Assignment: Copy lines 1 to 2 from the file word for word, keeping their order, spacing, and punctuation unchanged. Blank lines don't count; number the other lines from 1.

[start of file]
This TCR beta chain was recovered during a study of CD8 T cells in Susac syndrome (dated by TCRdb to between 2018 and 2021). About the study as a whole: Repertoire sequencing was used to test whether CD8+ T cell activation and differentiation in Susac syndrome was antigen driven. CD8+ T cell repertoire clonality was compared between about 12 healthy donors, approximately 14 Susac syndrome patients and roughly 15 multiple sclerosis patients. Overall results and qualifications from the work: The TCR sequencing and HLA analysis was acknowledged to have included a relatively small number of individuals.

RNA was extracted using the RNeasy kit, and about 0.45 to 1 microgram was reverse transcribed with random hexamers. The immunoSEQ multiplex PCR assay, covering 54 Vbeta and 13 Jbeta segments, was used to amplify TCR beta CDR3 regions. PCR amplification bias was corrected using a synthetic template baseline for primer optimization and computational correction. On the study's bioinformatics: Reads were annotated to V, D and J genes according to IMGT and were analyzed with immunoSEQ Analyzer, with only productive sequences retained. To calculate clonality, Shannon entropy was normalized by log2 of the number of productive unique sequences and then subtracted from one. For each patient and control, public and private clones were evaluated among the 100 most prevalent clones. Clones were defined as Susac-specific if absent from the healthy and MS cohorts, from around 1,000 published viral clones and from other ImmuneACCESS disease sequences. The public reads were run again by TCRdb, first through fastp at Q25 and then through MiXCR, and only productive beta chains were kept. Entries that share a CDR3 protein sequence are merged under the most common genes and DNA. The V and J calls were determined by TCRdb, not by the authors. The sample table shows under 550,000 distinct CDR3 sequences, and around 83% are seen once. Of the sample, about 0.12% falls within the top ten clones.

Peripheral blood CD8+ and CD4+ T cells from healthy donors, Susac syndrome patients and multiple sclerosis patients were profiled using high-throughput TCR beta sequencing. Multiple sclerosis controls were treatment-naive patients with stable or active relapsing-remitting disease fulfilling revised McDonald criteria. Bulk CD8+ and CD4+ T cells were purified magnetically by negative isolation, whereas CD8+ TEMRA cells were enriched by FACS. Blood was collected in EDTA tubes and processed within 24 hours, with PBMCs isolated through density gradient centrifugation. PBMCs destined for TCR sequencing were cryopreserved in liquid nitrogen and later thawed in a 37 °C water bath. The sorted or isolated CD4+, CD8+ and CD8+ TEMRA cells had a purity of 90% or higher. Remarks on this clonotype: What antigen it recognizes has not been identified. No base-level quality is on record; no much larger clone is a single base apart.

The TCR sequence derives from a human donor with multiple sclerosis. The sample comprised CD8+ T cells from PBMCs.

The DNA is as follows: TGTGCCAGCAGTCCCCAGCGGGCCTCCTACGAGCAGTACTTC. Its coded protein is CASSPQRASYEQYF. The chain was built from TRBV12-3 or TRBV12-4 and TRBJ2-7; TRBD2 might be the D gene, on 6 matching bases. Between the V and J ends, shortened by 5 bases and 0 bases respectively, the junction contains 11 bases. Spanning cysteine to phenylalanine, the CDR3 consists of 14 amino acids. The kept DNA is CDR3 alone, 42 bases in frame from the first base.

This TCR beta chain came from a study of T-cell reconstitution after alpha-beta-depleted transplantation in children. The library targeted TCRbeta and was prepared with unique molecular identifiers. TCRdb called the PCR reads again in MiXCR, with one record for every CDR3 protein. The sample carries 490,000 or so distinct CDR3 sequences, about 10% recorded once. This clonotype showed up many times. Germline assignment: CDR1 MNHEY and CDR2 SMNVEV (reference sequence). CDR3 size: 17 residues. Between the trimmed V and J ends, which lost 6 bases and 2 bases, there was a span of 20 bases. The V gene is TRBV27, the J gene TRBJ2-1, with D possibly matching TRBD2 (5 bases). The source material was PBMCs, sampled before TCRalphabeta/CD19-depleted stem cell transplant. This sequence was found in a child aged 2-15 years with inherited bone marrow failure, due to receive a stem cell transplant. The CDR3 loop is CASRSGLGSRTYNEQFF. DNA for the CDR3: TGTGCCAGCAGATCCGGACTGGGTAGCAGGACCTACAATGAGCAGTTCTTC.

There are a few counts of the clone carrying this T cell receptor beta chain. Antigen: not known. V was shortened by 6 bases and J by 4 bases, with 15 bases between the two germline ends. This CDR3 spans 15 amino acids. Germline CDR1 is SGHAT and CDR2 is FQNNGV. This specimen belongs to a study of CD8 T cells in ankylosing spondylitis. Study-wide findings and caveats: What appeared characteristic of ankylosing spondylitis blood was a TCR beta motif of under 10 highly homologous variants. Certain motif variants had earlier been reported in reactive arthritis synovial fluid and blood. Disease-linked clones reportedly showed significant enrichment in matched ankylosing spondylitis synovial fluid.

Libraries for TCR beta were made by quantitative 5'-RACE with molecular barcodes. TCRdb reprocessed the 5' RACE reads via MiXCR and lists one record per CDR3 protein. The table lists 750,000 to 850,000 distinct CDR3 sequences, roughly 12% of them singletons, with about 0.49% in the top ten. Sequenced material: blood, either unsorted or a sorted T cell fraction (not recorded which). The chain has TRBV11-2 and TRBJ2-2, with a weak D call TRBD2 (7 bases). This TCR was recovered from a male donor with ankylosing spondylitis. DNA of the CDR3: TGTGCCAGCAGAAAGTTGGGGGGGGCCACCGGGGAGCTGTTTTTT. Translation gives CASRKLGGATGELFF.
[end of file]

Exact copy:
This TCR beta chain was recovered during a study of CD8 T cells in Susac syndrome (dated by TCRdb to between 2018 and 2021). About the study as a whole: Repertoire sequencing was used to test whether CD8+ T cell activation and differentiation in Susac syndrome was antigen driven. CD8+ T cell repertoire clonality was compared between about 12 healthy donors, approximately 14 Susac syndrome patients and roughly 15 multiple sclerosis patients. Overall results and qualifications from the work: The TCR sequencing and HLA analysis was acknowledged to have included a relatively small number of individuals.

RNA was extracted using the RNeasy kit, and about 0.45 to 1 microgram was reverse transcribed with random hexamers. The immunoSEQ multiplex PCR assay, covering 54 Vbeta and 13 Jbeta segments, was used to amplify TCR beta CDR3 regions. PCR amplification bias was corrected using a synthetic template baseline for primer optimization and computational correction. On the study's bioinformatics: Reads were annotated to V, D and J genes according to IMGT and were analyzed with immunoSEQ Analyzer, with only productive sequences retained. To calculate clonality, Shannon entropy was normalized by log2 of the number of productive unique sequences and then subtracted from one. For each patient and control, public and private clones were evaluated among the 100 most prevalent clones. Clones were defined as Susac-specific if absent from the healthy and MS cohorts, from around 1,000 published viral clones and from other ImmuneACCESS disease sequences. The public reads were run again by TCRdb, first through fastp at Q25 and then through MiXCR, and only productive beta chains were kept. Entries that share a CDR3 protein sequence are merged under the most common genes and DNA. The V and J calls were determined by TCRdb, not by the authors. The sample table shows under 550,000 distinct CDR3 sequences, and around 83% are seen once. Of the sample, about 0.12% falls within the top ten clones.